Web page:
Jordan demands Libya pays up on hospital bills
Injured Libyan fighters were treated in Jordanian hospitals, but Amman says it has yet to receive all the money it is owed
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Jordanian hospitals are feeling the strain due to the delay in the Libyan government’s payment of patients’ outstanding bills, which exceed JD120 million, a senior official said on Tuesday.
In a meeting with Izzel Din Ruz, the Libyan chargé d’affaires in Amman, Minister of Health Abdul Latif Wreikat called for immediate action to settle the issue.
The minister said hospitals are being burdened by the debt and the Libyan government should pay at least 25 per cent of the total outstanding dues, so that hospitals that are in financial difficulty can operate and continue to provide services.
Wreikat added that Jordan trusts the Libyan government’s commitment to settle the bills of Libyans who received treatment in the Kingdom, but some hospitals cannot handle any further delay.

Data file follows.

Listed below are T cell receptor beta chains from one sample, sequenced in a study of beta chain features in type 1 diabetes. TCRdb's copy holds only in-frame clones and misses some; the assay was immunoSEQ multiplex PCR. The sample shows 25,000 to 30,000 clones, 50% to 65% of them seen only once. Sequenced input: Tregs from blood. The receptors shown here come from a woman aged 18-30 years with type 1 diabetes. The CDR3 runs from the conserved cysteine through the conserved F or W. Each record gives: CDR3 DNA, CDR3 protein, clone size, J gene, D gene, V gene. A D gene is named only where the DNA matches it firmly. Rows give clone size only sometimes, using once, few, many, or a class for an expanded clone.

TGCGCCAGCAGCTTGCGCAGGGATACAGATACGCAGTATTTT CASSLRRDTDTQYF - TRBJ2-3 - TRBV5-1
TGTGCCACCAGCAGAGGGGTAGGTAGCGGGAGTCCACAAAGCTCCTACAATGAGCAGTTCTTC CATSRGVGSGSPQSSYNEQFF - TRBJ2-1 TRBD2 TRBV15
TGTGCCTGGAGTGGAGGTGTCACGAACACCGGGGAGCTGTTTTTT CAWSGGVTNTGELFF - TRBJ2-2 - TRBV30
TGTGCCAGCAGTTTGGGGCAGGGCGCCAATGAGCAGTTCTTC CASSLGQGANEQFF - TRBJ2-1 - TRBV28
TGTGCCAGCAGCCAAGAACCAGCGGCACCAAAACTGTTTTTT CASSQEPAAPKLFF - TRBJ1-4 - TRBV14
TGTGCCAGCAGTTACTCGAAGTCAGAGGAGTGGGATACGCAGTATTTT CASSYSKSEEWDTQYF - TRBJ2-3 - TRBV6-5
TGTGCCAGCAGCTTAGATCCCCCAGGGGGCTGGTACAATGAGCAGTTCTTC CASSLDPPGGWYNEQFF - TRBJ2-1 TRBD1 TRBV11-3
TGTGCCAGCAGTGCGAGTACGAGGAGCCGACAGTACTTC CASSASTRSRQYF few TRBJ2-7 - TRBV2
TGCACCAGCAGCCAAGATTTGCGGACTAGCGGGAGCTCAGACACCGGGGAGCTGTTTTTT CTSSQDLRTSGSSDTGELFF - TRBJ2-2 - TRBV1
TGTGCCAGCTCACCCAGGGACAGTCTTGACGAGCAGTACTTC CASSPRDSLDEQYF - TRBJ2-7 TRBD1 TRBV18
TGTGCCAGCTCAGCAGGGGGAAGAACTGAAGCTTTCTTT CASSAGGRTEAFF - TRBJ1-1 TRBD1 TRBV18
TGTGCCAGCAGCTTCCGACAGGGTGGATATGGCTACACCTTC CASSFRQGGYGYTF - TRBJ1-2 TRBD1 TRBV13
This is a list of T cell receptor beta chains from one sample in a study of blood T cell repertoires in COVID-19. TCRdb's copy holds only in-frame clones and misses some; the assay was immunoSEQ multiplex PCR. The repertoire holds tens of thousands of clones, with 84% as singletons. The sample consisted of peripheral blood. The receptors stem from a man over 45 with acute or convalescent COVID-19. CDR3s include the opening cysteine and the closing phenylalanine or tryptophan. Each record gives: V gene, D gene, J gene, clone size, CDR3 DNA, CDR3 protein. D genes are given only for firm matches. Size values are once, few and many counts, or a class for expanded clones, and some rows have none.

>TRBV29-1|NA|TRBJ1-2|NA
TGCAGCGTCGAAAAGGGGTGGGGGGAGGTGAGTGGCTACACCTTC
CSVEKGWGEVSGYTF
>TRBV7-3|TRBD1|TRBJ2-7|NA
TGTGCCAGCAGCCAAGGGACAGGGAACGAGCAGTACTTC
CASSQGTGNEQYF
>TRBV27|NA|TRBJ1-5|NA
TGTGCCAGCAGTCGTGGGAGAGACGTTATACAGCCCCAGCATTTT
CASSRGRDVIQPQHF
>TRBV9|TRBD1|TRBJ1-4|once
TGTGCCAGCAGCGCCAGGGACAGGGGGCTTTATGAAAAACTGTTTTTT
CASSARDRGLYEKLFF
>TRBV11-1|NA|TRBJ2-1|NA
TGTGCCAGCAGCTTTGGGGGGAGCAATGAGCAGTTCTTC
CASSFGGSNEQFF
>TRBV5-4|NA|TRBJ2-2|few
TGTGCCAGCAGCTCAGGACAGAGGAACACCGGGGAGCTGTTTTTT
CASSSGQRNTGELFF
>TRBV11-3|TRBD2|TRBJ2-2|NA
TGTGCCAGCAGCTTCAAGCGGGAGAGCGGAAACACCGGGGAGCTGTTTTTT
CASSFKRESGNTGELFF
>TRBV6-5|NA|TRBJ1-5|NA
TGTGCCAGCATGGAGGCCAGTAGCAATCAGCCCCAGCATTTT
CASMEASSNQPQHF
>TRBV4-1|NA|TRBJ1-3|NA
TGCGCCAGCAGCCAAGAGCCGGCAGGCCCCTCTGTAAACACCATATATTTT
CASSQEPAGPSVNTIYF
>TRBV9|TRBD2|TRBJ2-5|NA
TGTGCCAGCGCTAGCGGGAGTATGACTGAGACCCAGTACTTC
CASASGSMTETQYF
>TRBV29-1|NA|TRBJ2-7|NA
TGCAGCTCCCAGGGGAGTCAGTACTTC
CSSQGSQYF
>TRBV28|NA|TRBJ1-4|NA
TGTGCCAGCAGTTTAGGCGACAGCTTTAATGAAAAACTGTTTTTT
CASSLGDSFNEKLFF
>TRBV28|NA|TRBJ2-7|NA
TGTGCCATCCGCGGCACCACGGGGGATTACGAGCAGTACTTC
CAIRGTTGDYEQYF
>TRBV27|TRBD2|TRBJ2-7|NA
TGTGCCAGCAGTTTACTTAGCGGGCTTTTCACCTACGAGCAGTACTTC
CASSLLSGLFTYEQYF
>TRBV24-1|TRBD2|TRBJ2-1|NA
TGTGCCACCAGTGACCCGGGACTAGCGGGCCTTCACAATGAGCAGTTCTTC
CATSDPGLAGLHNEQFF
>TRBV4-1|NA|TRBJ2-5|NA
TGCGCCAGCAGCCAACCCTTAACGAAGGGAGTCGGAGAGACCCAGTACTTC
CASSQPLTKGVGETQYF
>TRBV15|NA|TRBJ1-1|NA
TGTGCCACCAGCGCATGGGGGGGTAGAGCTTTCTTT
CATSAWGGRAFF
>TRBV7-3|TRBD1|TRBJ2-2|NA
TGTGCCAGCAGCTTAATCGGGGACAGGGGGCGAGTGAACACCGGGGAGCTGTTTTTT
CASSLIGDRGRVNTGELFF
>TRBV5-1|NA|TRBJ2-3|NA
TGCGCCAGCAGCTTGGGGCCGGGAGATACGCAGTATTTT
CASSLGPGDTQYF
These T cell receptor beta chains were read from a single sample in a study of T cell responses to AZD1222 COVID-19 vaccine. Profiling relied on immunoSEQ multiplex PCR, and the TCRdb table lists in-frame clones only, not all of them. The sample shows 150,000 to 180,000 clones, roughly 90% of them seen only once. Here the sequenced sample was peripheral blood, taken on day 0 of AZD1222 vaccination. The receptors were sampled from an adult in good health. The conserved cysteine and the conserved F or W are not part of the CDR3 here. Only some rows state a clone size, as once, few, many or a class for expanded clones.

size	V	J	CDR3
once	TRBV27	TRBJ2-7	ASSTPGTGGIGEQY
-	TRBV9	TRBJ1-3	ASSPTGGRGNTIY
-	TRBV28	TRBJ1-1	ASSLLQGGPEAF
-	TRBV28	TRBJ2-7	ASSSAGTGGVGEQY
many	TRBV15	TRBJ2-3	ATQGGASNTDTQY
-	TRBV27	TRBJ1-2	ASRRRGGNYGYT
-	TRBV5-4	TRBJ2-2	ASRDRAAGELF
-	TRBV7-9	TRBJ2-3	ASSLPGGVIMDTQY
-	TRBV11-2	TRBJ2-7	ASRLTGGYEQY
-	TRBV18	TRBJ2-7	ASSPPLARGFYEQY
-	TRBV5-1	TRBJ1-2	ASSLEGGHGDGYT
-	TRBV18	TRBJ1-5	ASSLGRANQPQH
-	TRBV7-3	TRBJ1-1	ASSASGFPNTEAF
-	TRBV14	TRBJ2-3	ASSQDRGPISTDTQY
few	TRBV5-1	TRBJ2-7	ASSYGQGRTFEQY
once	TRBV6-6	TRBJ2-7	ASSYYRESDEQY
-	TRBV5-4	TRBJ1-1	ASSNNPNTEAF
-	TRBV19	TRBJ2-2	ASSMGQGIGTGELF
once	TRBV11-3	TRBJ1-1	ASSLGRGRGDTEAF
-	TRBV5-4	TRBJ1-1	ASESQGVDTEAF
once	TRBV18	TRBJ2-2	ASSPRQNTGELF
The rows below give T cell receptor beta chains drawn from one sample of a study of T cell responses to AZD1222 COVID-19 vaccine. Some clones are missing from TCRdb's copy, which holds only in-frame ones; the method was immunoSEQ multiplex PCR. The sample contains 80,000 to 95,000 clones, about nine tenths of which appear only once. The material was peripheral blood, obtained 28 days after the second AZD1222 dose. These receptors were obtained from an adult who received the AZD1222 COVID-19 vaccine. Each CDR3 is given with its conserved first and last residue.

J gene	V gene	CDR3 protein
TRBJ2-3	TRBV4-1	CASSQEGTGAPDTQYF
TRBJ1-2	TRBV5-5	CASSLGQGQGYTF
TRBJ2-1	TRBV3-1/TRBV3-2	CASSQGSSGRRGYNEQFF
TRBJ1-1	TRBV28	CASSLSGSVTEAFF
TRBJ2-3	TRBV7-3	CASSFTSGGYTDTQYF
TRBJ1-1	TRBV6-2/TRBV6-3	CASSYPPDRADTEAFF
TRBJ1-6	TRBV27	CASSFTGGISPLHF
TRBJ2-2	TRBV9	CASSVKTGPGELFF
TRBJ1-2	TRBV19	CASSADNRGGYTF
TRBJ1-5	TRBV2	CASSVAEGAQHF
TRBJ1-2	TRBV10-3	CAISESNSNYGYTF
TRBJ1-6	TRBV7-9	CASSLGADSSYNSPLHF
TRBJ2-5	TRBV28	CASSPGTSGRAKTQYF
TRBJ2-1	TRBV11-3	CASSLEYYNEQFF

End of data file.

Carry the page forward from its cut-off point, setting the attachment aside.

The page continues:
Stressing that his country is committed to settling the bills, Ruz said some details related to the issue need to be discussed.
Approximately 60,000 Libyan patients came to Jordan in the aftermath of the North African country’s revolution last year.
According to an informed source, who requested anonymity, the Kingdom’s hospitals have only received 15 per cent of the total treatment bill of JD150 million.
The Libyan government’s representatives in Jordan announced more than once that there will be no further delay in paying the dues.
At a press conference on September 14, Ali Bin Jalil, head of the Libyan health office in Amman, said his country is “committed” to paying its dues.
“We are keen to keep our distinguished relations with Jordan,” he stressed.
Bin Jalil criticised some local news media outlets for “exaggerating” the issue in their reporting, noting that the Kingdom’s hospitals had cooperated with Libyans in times of crisis and “we will pay our debts”.
Libyan patients were sent to 44 countries for treatment, he explained, of which, 14 countries, including Jordan, had the lion’s share.
“We have to wait until the auditing company finishes its work to estimate them,” he said at the time, noting that the Libyan authorities had already paid a total of $202 million (around JD143.1 million) to Jordanian hotels and hospitals.
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